Summer is for salads!
Try this fresh, crisp salad topped with a creamy, cultured goat milk cheese and kefir dressing. Sprinkle poppy seeds just before serving for a colorful finish. If you cannot find favas, try edamame or simply double up on peas. Use Mâche or baby spinach if you cannot find pea shoots at your farmer’s market or grocery store produce aisle. The fava beans and peas as well as dressing can all be prepared up to a day ahead, making this a nice recipe for summer entertaining.
Recipe by Lou Lambert and Larry McGuire and first appeared on bonappetit.com
Calories (kcal) 219, Fat (g) 4, Sodium (mg) 42, Carbohydrates (g) 32, Dietary Fiber (g) 13, Total Sugars (g) 7, Protein (g) 15, Saturated Fat (g) 2, Cholesterol (mg) 13
We’ve discovered an inventive recipe pairing the brassica superfood cauliflower with a savory goat cheese sauce. If you visit New Orleans, you’ll find this signature dish by chef Alon Shaya on the menu at Domenica restaurant, www.domenicarestaurant.com. We have tested it here using Redwood Hill Farm cheeses and our Green Valley Organics Lactose-Free Cream Cheese and the results are lovely! Chef Shaya precooks the cauliflower in seasoned liquid infusing it with flavor, and roasts the whole head at the finish crisping the cauliflower and creating a colorful, textural contrast to the silky whipped goat cheese.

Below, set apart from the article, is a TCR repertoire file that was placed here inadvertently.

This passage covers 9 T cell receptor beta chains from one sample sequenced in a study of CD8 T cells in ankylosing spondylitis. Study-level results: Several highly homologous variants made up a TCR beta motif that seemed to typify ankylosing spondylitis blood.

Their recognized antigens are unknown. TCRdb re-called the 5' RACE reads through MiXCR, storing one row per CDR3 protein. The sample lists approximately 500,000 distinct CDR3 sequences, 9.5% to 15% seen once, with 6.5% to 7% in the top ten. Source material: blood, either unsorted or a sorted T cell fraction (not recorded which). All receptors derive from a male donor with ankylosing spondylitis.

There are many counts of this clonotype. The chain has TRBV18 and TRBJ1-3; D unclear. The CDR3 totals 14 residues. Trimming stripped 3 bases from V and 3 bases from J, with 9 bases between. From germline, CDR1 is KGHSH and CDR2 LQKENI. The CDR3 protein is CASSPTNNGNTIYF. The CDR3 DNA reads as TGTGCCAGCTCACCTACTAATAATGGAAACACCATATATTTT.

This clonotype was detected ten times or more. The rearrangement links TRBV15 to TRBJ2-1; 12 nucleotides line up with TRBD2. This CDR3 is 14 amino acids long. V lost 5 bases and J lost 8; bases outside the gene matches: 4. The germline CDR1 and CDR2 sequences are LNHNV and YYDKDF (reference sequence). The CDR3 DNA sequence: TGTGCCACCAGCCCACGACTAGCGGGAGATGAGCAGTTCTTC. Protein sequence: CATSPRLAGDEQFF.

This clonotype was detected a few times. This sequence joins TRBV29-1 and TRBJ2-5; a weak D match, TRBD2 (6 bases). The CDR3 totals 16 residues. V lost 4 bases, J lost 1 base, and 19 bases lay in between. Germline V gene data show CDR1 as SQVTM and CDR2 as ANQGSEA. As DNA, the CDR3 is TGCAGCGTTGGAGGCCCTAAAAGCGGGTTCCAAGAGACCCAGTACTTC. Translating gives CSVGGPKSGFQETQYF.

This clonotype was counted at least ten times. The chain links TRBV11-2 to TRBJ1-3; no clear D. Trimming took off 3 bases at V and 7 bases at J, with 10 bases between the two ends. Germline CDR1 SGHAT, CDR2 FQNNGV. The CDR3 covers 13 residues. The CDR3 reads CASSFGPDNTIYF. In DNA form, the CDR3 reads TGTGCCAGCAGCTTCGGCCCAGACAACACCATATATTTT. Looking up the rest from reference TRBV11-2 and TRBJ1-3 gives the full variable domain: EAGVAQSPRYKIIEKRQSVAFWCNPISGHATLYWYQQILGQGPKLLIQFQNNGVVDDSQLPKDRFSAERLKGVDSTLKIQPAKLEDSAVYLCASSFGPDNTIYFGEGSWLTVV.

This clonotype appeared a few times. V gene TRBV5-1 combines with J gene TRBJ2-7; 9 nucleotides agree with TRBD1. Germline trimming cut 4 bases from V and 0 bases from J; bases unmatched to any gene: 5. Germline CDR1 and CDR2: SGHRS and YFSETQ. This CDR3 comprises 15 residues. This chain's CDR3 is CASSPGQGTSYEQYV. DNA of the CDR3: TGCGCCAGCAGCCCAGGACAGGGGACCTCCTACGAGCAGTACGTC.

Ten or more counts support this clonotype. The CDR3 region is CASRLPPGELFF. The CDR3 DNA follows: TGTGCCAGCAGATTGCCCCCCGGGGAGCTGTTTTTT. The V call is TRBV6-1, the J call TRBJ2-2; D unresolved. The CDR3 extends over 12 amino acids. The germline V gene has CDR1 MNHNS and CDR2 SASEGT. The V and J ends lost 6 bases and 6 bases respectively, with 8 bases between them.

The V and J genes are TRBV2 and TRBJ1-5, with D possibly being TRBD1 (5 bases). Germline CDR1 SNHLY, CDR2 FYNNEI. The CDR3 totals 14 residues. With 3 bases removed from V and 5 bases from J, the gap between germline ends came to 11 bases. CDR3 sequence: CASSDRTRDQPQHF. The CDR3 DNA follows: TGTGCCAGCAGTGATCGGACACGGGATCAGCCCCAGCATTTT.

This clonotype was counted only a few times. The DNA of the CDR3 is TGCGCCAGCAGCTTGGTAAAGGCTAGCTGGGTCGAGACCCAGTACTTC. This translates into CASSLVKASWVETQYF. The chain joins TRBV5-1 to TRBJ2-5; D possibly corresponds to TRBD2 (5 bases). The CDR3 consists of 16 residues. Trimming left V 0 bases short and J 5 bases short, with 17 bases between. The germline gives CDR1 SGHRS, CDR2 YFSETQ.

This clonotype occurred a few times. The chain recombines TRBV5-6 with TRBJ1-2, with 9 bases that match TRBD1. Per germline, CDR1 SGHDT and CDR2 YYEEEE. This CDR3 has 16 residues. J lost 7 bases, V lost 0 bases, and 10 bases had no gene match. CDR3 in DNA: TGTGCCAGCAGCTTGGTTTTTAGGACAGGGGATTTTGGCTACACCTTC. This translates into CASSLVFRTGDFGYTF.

Nutritional Content Per Serving:
Calories(kcal) 480, Fat (g) 37, Saturated Fat (g) 15, Cholesterol (mg) 60, Carbohydrates (g) 11, Dietary Fiber (g) 3, Total Sugars (g) 4, Protein (g) 10, Sodium (mg) 1320